Sunflower microgreens are some of the most nutrient dense, they have a substantial texture and great flavor, but the big downside is dealing with the hulls. Most microgreens shed their hulls easily, but sunflowers take a bit of experimentation to get it right! Luckily, I’ve done some work piecing it together, and I’m happy to share everything I know.
To grow microgreens without hulls clinging on, start with strong fresh seeds. Switch suppliers if you’re not getting good results, and ask your supplier to send you the freshest seeds possible. Don’t buy pre-hulled seeds. From soaking to harvest aim for 20 -25C (68-77F). Soak your seeds for a minimum of 6 hours in a 0.5% hydrogen peroxide water solution. Put half an inch of screened seedling mix or potting soil, then spread seeds evenly at approximately 150g (5.3 oz) per 10×20 tray, then top-dress with another ½ inch of soil. Water. Cover with another tray, weight it down, and leave for 3.5 days to germinate.
If you did all of the above steps, you’ve won half the battle. Your seeds should germinate more evenly, and during harvest you’ll have less hulls to deal with. Read on for more detail!
Theory on how seed hulls are shed
In nature, seeds naturally shed their hulls in due time. We’re interested in a few key tweaks to the natural process. As much as possible, our goals are:
- Have all the seeds germinate at the same time. Half grown seedlings that haven’t shed their seed hulls complicates harvesting, and reduces yields.
- Encourage initial vigorous growth so they shed their hulls. Provide the right environment: enough water, and bright light.
ONE: Buy Pre-hulled sunflower seeds
Pre-hulled sunflower seeds are available. It’s important to be careful and make sure they’re not roasted or salted. Roasting and salting the seeds guarantees they won’t germinate, no microgreens for you!
I’ve heard mixed results with the pre-hulled seeds, but in general the reviews have been negative. I’m going to buy some and do some testing so I can present first-hand data.
TWO: Change to a different seed supplier
If you’re consistently having problems, you could have a bad batch of seeds. Seeds need to be harvested, stored, shipped and sold on-time and without over-heating to grow vigorously.
Two brick and mortar stores could sell the same brand of seeds, even the same batch, and one might germinate great and the other poorly. If a store has really low turnover, those seeds could be sitting on the shelf for a long time. High volume and turn-over is a good thing in this case.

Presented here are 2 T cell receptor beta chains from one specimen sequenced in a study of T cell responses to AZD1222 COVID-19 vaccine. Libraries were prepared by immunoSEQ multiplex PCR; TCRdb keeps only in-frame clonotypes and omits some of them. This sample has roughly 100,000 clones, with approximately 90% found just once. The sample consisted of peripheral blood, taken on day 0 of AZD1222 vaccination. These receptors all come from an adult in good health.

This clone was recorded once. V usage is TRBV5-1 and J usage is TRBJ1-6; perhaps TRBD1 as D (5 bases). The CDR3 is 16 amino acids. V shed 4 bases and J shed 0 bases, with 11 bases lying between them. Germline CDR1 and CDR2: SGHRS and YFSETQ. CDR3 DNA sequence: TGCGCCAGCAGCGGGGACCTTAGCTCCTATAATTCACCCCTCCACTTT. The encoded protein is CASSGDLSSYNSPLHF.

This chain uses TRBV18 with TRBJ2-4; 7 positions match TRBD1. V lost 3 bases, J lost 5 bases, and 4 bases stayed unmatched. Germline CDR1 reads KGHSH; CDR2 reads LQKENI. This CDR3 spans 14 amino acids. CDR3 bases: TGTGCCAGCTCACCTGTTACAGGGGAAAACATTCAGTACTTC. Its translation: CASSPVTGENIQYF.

Try switching seed suppliers, I’ve had great luck from sprouting.com (Mumm’s). But there are a lot of alternatives out there.
You want seeds specifically for sprouting and microgreens. They need to be food grade (so no bird feed), but food grade isn’t enough. You also want to make sure they’re not toasted or salted. Toasted seeds won’t germinate.
And finally, it’s worth having a quick conversation with your seed supplier. Tell them you’ve had problems with germination in the past and ask if it’s possible to get seeds from the freshest batch. They might just tell you what you want to hear and that all their seeds are fresh, but it doesn’t hurt!
THREE: Soaking Seeds
Soak the seeds by rinsing them and submerging for 6 to 18 hours. For small quantities I use a French press (for coffee). If you cycle the plunger up and down a few times it gets all the seeds in contact with water and knocks most of the air bubbles out. The idea is that evenly soaking the seeds will even out the germination.
Seeds in soil will naturally come into contact with more or less moisture, so take different times to hydrate and sprout. By evenly soaking the seeds they should germinate and grow around the same speed.
I soak in a mixture of 50mL (3% H202) food grade hydrogen peroxide, and 1L of water. The hydrogen peroxide helps kill fungus and microorganisms on the seed hull, and is also supposed to break down the seed hull so it hydrates and sheds more easily. But I haven’t had a change to do any good experiments to compare a hydrogen peroxide soak vs pure water soak. Leave a comment below if you’ve tried this! I’m curious to hear your results.
FOUR: Use a good growing medium.
The growing medium does a few key things for microgreens. The most important is that it keeps the seeds in contact with moisture. The next is that it provides physical support for the roots, and finally it provides a little bit of nutrients, although the majority will come from the seeds during early growth.